Which Industrial Powerhouse Is a Better Buy Right Now?
This is "Stock Smackdown," where two similarly positioned companies will go head to head in a battle for superiority. They'll each be judged on a series of objective merits, including valuation, earnings quality, and dividend quality. We'll also take a look ahead at some more subjective measures -- Wall Street's analysts will get their say, but so will The Motley Fool's top market minds.
The winner will be the stock that racks up the most battle victories by the end of this competition. Now, let's go to ringside and meet our two combatants, General Electric (NYS: GE) and Caterpillar (NYS: CAT) .
In this corner...
There are both significant overlaps and significant differences between these two companies. The latest tie-up pits Caterpillar and GE in a head-to-head battle for Asia-Pacific mining equipment dominance. The two companies have placed significant bets on Chinese growth, which puts both at odds with mining specialist Joy Global (NYS: JOY) . Both Caterpillar and Joy's existing mining business saw impressive year-over-year growth, an encouraging sign for GE's recent mining-equipment acquisition of Industrea.
GE's other enterprises are quite diverse -- so much so that some Fools have questioned whether it's too unwieldy to thrive. GE has shifted away from the finance operations that landed it in hot water during the housing crisis, but it's still got plenty of other varied segments. The company's ongoing investment in energy technologies has spread across both "green" and hydrocarbon-based developments. The company's scale hasn't helped it dominate the solar industry, but my fellow Fool Travis Hoium points out that a solar shakedown could deliver one-time segment standard bearer First Solar (NAS: FSLR) into GE's hands at an appealing discount. GE's also started to make inroads into industrial software, which means it could one day be indirectly controlling many of Caterpillar's machines.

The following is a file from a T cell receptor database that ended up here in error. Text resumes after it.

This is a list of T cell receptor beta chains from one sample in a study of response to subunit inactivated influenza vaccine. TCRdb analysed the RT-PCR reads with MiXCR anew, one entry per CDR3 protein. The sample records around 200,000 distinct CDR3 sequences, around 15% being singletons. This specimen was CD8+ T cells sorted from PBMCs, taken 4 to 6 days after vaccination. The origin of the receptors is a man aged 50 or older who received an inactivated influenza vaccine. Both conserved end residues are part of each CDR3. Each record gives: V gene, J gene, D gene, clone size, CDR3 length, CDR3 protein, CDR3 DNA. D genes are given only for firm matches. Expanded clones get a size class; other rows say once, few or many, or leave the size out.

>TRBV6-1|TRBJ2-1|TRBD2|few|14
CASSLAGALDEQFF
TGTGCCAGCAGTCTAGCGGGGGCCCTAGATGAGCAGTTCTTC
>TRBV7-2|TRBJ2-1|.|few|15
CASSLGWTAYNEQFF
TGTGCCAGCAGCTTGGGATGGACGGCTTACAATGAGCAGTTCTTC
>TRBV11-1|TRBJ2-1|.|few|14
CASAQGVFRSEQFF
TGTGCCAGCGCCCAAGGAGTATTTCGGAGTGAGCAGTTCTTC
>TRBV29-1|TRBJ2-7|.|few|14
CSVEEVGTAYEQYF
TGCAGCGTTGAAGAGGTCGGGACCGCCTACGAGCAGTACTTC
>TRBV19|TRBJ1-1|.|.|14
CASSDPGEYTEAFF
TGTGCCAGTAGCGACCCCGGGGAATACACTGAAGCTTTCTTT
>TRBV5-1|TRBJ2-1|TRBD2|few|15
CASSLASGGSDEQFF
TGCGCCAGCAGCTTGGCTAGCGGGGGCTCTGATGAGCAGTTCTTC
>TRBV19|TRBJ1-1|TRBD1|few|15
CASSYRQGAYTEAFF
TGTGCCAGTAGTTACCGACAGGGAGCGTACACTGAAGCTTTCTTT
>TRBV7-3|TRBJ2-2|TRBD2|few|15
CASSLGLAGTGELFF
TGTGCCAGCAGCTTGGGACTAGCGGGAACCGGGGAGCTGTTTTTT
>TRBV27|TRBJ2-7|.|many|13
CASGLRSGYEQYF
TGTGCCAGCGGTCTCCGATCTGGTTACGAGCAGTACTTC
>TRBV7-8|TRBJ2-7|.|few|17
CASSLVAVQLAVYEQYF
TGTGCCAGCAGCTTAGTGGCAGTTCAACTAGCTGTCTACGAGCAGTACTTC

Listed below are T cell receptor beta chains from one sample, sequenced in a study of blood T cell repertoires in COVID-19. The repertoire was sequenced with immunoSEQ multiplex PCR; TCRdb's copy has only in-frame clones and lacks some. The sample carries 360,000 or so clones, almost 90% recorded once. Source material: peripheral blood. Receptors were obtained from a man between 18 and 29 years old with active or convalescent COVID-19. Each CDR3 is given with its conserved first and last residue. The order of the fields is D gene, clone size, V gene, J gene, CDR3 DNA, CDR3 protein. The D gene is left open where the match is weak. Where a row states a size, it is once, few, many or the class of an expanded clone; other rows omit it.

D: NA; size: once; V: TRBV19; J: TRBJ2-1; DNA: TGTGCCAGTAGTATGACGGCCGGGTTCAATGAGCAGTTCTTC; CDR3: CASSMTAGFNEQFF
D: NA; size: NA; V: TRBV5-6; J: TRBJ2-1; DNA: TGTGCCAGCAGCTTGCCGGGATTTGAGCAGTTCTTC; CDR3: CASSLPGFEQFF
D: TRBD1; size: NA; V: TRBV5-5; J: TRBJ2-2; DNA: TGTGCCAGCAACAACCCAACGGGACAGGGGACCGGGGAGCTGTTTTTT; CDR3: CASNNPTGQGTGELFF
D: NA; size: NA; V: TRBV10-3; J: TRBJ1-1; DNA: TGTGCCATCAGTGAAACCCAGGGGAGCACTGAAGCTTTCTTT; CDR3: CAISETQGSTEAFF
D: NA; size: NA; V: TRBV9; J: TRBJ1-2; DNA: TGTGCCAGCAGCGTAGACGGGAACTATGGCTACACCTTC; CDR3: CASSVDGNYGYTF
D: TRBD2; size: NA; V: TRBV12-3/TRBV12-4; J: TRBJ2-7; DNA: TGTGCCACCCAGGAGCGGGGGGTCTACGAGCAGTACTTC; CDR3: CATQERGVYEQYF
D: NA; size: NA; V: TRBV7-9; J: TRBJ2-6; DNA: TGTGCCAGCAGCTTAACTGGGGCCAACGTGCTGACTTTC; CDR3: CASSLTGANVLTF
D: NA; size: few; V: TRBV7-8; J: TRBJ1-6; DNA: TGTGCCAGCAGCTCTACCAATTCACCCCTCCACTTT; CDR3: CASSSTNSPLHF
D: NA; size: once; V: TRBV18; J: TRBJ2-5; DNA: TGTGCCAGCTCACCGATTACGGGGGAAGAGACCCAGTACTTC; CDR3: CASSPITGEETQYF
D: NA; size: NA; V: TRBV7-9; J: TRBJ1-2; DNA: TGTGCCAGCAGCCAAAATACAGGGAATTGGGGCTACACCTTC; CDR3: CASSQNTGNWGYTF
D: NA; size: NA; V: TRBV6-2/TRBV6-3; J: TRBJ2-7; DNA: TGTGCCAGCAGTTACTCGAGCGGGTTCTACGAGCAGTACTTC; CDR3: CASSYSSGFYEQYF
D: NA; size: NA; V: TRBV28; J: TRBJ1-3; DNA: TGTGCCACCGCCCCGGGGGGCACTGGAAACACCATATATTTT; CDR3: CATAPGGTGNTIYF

Caterpillar may not be as diversified, but it knows how to get the most out of its machinery. The company's resisted a long-awaited Chinese slowdown better than many expected -- certainly relative to close competitor Deere (NYS: DE) , which whiffed on its latest earnings while Caterpillar outperformed. Caterpillar was also this spring's Motley Fool Madness (it's like the Final Four, but for stocks) champion. International markets may be the company's undoing, but its status as a macroeconomic bellwether means that it might be as important to your portfolio as GE, even if you only hold a position in GE.
We use many different numbers and ratios when talking about the value of a stock. The price-to-earnings ratio is the standard, so we'll check each company's current P/E and five-year historical average P/E. We'll also check the same two ratios on a price-to-free cash flow basis. Earnings can be gamed with a number of different accounting tricks, but free cash flow is harder to manipulate, making it a favored metric here at the Fool.
The difference between a stock's ratio today and its five-year average will be more important than the numbers themselves. Ratios currently lower than their averages may have more room to grow back to that middle ground.
For the tiebreaker, we'll check one less-used financial metric: enterprise value to earnings before interest, taxes, depreciation, and amortization. My Foolish colleague Matt Koppenheffer has a good explanation of this metric's usefulness at the link in the last sentence, but the short explanation is: the lower, the better.